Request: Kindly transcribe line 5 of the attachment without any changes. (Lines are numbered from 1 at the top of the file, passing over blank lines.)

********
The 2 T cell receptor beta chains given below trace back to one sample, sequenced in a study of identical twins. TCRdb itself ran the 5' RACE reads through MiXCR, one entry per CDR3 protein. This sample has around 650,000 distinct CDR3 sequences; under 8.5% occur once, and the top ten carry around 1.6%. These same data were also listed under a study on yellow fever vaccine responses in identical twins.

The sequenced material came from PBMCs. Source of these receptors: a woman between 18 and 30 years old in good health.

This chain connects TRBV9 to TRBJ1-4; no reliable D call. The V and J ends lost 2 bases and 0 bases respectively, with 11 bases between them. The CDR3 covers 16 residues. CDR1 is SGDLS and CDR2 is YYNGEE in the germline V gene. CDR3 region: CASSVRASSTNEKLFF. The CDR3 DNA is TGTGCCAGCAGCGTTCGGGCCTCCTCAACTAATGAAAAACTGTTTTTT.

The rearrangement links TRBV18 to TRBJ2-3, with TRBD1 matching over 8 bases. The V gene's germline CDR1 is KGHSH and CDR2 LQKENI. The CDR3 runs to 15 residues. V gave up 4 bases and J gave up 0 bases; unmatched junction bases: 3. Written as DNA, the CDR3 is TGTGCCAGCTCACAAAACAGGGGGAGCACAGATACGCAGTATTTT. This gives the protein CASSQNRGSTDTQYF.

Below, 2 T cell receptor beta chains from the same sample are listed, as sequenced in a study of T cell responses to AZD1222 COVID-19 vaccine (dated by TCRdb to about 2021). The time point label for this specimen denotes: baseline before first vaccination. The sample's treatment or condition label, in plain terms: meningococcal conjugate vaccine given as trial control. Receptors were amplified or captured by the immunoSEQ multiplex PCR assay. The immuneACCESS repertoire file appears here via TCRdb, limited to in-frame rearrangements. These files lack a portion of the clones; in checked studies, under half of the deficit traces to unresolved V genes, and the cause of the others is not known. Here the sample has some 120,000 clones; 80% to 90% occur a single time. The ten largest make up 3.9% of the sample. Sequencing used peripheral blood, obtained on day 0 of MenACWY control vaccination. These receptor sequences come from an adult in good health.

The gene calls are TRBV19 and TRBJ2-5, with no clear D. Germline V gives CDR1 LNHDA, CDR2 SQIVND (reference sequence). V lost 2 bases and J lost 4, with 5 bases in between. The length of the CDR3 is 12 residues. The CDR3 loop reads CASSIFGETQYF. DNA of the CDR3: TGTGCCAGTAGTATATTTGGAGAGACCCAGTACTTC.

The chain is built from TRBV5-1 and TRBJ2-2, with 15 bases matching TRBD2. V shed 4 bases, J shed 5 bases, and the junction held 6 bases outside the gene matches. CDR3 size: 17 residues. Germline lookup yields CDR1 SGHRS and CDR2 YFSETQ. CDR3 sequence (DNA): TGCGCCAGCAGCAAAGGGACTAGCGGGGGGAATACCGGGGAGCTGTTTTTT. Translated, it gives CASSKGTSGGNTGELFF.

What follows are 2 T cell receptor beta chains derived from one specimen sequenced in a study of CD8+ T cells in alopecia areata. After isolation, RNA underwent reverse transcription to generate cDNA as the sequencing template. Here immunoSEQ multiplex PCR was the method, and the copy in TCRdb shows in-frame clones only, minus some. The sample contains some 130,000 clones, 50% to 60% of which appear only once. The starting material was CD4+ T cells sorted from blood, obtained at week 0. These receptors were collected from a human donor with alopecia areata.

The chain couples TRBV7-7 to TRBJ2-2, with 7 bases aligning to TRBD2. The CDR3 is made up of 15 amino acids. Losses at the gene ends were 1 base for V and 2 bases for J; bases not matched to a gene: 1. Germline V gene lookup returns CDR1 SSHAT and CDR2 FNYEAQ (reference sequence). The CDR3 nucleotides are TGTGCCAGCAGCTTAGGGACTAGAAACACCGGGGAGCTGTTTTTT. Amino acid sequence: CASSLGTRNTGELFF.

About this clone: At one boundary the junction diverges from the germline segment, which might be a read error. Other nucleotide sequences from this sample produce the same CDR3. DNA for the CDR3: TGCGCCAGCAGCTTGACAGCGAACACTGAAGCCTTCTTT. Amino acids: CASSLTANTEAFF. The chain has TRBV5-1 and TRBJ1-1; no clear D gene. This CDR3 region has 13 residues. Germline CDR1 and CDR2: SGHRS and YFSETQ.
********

Below, 2 T cell receptor beta chains from the same sample are listed, as sequenced in a study of T cell responses to AZD1222 COVID-19 vaccine (dated by TCRdb to about 2021). The time point label for this specimen denotes: baseline before first vaccination. The sample's treatment or condition label, in plain terms: meningococcal conjugate vaccine given as trial control. Receptors were amplified or captured by the immunoSEQ multiplex PCR assay. The immuneACCESS repertoire file appears here via TCRdb, limited to in-frame rearrangements. These files lack a portion of the clones; in checked studies, under half of the deficit traces to unresolved V genes, and the cause of the others is not known. Here the sample has some 120,000 clones; 80% to 90% occur a single time. The ten largest make up 3.9% of the sample. Sequencing used peripheral blood, obtained on day 0 of MenACWY control vaccination. These receptor sequences come from an adult in good health.